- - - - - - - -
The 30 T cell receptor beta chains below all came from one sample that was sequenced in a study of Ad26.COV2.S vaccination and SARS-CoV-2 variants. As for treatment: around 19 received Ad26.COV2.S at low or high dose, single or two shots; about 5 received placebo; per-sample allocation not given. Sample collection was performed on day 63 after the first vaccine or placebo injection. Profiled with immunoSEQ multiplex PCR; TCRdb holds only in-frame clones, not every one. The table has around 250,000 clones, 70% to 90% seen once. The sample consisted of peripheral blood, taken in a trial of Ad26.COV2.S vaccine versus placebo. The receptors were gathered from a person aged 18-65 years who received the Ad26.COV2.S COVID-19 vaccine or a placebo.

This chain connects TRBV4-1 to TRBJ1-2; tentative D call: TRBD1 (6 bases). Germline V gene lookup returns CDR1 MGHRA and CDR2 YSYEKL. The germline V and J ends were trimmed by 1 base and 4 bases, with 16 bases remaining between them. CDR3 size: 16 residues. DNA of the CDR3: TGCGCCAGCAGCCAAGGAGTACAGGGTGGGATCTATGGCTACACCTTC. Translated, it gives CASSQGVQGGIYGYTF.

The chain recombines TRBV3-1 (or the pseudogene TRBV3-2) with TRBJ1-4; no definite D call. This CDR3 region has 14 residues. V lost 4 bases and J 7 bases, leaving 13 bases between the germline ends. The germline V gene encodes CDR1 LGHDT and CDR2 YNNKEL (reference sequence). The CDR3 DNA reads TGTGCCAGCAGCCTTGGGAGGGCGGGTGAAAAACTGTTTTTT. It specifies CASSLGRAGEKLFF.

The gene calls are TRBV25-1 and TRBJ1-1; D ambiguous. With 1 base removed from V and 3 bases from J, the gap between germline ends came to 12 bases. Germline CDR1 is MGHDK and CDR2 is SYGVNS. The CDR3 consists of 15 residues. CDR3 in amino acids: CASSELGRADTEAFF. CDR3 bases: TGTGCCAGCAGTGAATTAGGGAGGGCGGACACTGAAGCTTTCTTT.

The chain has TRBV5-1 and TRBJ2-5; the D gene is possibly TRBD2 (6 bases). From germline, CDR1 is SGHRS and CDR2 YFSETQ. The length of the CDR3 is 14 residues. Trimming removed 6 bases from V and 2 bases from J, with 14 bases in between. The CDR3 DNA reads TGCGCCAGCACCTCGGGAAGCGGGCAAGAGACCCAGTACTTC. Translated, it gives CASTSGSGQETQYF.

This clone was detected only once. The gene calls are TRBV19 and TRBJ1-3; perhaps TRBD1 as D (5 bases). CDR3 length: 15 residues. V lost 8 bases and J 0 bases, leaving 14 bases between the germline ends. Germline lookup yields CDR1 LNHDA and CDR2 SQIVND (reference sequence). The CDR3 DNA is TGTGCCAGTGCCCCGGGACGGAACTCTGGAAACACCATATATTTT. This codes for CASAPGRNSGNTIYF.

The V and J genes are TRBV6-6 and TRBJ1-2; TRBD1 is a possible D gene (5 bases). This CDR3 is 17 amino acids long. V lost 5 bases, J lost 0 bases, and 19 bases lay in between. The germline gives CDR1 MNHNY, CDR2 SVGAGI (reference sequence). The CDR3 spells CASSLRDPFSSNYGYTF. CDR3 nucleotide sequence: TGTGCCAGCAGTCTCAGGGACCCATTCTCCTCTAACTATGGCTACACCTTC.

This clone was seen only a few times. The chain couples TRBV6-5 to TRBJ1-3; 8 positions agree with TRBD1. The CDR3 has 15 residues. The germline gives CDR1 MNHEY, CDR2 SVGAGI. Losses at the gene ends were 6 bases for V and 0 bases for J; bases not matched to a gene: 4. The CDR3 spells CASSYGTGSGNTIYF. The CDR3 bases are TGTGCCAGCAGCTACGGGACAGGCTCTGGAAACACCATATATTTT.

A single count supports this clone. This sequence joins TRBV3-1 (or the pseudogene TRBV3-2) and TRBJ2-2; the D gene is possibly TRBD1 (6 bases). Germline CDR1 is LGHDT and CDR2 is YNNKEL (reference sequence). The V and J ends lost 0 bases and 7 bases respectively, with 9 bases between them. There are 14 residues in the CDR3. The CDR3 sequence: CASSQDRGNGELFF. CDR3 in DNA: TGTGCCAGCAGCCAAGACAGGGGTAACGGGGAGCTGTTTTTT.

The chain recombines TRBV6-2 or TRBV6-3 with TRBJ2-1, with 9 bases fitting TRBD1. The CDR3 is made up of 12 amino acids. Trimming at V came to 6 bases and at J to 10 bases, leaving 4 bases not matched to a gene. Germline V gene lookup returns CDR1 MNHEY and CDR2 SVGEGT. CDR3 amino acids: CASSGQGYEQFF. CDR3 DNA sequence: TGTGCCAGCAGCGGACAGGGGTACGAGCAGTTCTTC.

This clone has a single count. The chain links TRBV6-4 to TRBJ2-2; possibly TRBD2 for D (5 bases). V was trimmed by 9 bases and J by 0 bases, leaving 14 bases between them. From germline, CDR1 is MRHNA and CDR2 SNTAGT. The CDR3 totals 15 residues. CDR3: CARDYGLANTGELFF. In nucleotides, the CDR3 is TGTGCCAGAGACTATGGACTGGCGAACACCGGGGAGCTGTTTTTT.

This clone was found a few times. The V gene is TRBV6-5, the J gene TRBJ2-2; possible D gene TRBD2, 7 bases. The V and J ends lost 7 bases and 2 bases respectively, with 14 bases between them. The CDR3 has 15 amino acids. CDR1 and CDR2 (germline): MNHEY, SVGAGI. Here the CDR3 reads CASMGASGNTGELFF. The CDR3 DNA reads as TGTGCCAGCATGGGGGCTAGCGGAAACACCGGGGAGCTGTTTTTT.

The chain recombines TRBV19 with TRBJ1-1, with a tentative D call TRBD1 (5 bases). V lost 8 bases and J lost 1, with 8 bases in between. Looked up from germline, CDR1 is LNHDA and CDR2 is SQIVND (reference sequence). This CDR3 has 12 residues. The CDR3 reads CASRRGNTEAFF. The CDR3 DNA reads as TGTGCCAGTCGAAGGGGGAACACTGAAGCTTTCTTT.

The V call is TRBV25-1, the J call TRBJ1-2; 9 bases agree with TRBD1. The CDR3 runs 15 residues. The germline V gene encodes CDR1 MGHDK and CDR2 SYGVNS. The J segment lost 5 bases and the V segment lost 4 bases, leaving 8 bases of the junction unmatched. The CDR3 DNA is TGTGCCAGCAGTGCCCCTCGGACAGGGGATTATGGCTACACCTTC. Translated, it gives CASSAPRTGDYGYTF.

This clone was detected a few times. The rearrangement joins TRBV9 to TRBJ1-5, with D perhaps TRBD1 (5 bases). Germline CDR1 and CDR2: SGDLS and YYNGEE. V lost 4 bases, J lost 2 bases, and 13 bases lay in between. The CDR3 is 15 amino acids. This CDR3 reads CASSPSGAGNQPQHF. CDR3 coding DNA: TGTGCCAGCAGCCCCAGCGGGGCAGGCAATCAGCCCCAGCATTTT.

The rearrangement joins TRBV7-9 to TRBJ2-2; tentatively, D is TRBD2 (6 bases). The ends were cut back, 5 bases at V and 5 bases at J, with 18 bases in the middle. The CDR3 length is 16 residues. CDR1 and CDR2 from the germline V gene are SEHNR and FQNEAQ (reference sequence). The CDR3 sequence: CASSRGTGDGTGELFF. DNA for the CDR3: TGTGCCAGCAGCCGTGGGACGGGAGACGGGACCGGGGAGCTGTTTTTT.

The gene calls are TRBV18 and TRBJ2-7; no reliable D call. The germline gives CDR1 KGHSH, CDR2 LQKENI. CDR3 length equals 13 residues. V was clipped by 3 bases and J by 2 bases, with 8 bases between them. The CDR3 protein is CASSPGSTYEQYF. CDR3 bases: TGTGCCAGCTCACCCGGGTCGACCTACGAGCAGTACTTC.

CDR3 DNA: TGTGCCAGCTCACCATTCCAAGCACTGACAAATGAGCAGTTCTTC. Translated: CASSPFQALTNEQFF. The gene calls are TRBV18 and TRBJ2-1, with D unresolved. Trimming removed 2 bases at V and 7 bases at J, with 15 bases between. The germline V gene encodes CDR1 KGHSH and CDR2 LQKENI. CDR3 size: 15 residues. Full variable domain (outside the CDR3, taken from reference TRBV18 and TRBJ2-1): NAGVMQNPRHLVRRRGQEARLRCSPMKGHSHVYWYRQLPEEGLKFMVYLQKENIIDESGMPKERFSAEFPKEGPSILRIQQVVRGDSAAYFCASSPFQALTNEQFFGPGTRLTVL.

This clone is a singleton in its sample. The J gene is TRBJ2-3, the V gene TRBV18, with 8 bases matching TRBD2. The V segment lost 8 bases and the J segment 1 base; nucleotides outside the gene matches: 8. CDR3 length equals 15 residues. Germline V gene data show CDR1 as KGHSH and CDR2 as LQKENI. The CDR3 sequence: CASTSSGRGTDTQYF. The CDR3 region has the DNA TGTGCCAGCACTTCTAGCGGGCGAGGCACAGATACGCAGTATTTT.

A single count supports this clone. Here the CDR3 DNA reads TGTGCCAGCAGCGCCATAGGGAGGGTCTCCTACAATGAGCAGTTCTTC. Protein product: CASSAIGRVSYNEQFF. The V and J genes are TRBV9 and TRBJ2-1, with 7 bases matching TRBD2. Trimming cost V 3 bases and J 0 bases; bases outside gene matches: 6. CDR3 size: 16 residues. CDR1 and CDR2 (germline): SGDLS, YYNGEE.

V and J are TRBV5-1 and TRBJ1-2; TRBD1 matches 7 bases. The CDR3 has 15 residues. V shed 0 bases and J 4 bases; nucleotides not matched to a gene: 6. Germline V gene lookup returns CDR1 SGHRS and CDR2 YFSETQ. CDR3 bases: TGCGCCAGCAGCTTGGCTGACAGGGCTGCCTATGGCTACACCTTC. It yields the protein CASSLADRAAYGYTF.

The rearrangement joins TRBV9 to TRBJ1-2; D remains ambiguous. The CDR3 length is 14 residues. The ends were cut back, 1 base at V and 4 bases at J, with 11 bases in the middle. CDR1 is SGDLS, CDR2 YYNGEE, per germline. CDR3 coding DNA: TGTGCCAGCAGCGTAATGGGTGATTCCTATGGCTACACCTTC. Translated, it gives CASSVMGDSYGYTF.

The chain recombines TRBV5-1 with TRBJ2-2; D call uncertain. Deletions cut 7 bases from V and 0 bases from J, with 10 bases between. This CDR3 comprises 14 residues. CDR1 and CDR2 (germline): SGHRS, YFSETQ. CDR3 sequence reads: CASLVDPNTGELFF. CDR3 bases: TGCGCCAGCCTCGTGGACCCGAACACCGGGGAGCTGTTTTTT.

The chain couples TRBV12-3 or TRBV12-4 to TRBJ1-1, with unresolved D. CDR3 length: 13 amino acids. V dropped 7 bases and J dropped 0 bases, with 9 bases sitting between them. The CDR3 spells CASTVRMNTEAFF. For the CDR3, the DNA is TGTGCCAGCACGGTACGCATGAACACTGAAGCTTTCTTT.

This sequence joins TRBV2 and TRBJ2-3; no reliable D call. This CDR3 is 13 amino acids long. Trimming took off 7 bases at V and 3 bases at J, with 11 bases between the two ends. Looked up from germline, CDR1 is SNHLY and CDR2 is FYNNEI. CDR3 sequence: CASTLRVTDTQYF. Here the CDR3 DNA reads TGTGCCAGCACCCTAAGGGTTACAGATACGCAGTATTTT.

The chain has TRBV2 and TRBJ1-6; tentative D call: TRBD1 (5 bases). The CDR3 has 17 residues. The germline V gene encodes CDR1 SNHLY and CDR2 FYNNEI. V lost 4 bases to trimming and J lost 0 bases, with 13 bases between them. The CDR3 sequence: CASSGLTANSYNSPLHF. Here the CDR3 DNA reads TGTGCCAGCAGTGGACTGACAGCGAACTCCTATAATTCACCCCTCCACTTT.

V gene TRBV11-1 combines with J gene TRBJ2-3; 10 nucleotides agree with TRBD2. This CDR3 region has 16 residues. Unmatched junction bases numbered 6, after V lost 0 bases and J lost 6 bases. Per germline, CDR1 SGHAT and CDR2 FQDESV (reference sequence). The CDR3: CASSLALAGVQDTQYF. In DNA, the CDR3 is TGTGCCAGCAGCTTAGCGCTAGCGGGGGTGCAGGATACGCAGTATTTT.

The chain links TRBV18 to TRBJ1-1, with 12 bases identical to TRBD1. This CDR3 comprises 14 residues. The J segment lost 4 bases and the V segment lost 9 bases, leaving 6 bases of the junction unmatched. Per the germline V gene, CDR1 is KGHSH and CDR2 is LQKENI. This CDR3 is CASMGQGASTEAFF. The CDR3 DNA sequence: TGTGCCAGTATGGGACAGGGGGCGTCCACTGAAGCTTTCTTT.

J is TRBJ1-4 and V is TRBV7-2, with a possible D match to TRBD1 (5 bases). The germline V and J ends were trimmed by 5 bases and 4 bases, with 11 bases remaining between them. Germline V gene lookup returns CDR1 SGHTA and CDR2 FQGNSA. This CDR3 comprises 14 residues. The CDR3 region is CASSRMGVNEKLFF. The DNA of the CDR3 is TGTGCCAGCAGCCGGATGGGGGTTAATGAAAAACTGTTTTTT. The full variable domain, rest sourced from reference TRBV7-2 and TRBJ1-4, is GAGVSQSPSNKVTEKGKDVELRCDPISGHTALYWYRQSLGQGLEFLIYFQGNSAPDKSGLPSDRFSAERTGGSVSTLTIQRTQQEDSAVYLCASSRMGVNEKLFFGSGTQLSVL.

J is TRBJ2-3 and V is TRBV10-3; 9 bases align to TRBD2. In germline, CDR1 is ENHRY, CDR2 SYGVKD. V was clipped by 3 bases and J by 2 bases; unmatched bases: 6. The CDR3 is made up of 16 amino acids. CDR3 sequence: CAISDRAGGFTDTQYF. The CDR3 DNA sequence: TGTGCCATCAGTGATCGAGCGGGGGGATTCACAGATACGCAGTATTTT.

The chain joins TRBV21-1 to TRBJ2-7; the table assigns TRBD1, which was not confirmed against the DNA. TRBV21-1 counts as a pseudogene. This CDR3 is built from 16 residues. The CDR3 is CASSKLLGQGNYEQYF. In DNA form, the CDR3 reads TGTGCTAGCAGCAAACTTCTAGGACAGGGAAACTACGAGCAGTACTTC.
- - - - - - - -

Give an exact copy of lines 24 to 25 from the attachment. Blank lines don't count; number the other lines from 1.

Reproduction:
The chain couples TRBV12-3 or TRBV12-4 to TRBJ1-1, with unresolved D. CDR3 length: 13 amino acids. V dropped 7 bases and J dropped 0 bases, with 9 bases sitting between them. The CDR3 spells CASTVRMNTEAFF. For the CDR3, the DNA is TGTGCCAGCACGGTACGCATGAACACTGAAGCTTTCTTT.

This sequence joins TRBV2 and TRBJ2-3; no reliable D call. This CDR3 is 13 amino acids long. Trimming took off 7 bases at V and 3 bases at J, with 11 bases between the two ends. Looked up from germline, CDR1 is SNHLY and CDR2 is FYNNEI. CDR3 sequence: CASTLRVTDTQYF. Here the CDR3 DNA reads TGTGCCAGCACCCTAAGGGTTACAGATACGCAGTATTTT.